Leila: It is a natural evolution. You need a secondary art market to provide liquidity to collectors by creating a space for transactions, which then allows them to move back to the primary market and repurchase from the primary art market. This creates a more dynamic ecosystem. Given that art functions like any other asset market, it is determined by supply and demand. Today we are seeing a huge uptick in interest for artworks by senior contemporary artists, names such as Zulkifli Yusoff, Hamir Soib, and Yusof Ghani for instance, and as demand is outstripping supply in the primary market, collectors are naturally trying to source existing works from other collectors who already hold their works.
Additionally, as time goes on, certain artworks or series begin to gain critical relevance. Particular moments in art history also take on an increased relevance, such as the staging of ‘Pameran Tunggal’, Hamir Soib’s first solo exhibition where he debuted the super-size canvases that have not only become a mainstay of his own art practice but influenced the monumental scale on which Malaysian contemporary artists after him like to work.
The reason collectors would want works such as these is that seminal and historically important artworks are crucial for building an important art collection. Think of the most famous museums in the world such as MOMA New York or Louvre Paris–they gain their prominence due to well-known artworks housed in their permanent collections.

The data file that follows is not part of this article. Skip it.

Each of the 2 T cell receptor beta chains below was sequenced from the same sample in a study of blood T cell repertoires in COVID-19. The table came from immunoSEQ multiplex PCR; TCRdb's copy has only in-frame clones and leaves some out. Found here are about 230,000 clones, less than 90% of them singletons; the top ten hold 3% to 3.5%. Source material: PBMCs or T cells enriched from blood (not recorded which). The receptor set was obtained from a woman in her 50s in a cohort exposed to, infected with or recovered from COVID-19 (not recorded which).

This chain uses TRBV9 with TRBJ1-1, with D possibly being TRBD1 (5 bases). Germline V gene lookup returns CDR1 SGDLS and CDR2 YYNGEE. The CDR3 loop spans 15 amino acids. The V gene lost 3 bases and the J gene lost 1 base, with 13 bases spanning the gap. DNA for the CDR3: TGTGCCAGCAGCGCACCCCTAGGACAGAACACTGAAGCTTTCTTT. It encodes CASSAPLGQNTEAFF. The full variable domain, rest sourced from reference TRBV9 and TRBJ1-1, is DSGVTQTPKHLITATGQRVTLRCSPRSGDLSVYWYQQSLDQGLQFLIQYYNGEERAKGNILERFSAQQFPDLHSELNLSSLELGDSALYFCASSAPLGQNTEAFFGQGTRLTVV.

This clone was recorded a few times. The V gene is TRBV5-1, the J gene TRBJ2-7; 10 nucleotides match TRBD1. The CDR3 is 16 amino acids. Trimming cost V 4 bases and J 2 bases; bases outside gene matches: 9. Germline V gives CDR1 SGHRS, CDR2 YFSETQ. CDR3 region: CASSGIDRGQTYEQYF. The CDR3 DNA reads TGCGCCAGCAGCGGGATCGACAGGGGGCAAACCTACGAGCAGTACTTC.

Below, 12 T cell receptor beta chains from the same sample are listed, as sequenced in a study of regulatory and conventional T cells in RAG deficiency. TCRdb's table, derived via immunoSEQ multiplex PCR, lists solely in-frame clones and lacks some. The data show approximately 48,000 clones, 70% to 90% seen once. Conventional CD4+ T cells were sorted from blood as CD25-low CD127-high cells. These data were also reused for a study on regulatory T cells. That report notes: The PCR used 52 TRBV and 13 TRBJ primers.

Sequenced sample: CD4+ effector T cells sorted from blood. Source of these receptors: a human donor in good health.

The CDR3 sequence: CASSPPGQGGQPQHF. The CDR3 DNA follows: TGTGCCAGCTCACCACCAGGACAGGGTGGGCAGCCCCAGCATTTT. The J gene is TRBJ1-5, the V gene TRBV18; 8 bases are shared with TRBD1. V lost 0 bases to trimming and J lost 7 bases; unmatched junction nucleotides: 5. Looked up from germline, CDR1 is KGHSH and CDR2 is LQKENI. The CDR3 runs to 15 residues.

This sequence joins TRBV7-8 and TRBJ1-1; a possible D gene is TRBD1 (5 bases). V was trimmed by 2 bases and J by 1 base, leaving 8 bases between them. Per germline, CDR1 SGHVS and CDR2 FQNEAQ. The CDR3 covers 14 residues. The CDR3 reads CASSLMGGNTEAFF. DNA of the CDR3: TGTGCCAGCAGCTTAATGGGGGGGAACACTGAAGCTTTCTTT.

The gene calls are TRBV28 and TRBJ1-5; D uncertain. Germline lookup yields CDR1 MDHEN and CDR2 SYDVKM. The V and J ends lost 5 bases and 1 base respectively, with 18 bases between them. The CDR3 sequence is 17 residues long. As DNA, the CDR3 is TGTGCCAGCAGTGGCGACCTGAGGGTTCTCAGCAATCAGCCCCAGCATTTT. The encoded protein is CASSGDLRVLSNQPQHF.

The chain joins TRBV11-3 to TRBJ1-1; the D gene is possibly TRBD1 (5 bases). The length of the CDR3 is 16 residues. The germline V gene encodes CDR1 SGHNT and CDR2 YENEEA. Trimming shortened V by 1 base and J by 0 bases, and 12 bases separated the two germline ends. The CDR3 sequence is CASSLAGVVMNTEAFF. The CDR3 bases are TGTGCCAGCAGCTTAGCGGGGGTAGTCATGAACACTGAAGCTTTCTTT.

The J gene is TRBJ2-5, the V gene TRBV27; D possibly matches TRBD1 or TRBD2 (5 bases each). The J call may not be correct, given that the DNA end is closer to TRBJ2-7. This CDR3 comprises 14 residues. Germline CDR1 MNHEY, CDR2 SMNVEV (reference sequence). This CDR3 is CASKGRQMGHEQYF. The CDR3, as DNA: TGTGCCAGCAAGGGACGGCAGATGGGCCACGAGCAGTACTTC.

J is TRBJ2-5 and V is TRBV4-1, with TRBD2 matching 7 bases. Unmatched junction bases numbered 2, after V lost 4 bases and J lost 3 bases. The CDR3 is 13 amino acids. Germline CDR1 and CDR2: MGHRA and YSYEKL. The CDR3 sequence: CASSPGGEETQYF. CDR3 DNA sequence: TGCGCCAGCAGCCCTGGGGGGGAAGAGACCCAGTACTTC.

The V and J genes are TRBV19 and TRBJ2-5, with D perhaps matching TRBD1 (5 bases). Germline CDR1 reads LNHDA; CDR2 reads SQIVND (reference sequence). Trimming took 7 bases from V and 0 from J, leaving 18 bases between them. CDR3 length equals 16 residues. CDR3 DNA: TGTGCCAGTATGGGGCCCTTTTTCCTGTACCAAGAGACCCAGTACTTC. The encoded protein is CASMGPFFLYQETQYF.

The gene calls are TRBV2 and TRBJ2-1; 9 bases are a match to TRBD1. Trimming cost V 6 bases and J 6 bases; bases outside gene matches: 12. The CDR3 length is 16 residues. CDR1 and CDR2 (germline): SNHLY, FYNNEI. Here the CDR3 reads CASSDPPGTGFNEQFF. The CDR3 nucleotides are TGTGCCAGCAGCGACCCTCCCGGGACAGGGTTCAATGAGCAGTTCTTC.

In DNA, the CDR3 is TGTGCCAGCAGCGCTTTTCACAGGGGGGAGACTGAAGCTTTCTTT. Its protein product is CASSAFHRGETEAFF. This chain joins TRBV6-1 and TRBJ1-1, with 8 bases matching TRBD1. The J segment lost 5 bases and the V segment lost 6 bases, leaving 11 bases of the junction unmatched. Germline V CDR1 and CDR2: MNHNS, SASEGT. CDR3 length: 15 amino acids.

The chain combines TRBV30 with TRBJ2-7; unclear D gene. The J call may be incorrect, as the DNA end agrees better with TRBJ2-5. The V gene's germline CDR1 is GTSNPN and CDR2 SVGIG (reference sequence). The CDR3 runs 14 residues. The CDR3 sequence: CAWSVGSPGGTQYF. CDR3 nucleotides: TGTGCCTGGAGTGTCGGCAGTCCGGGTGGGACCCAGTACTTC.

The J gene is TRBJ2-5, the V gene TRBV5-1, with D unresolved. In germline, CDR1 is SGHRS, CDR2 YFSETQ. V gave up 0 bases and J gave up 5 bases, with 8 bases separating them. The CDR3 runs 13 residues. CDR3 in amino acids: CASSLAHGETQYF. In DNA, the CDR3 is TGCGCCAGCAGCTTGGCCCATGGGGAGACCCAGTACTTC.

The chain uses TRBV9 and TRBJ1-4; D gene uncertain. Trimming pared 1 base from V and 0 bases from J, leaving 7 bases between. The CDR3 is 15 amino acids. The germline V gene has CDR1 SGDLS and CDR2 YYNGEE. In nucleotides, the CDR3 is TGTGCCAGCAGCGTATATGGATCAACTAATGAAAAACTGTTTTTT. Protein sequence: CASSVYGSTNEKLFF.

Where does Dua Konsult fit in this equation?
Z: Looking at the secondary art market angle, Dua Konsult’s job is not only to sell artworks but to source the artworks and help establish the art market price. In order to execute this, we need a certain skillset which we’ve both acquired over the years. As a Master’s graduate in contemporary art curation from the Royal College of Art and curator of The AFK Collection, I’ve gained a deep understanding of the local art narrative, where it was developed, and how it fits into the global art story. I also harness this knowledge to aid collection building as well as discuss Malaysian contemporary art in a global context, which I think is important as we see a rise in interest in the Global South and emerging art markets.
L: On the other side, my role of managing the extensive AFK Collection for more than a decade has given me a first-hand insight into what is currently available in the market. As with art, access is key, and secondly, what excites the public and potential collectors.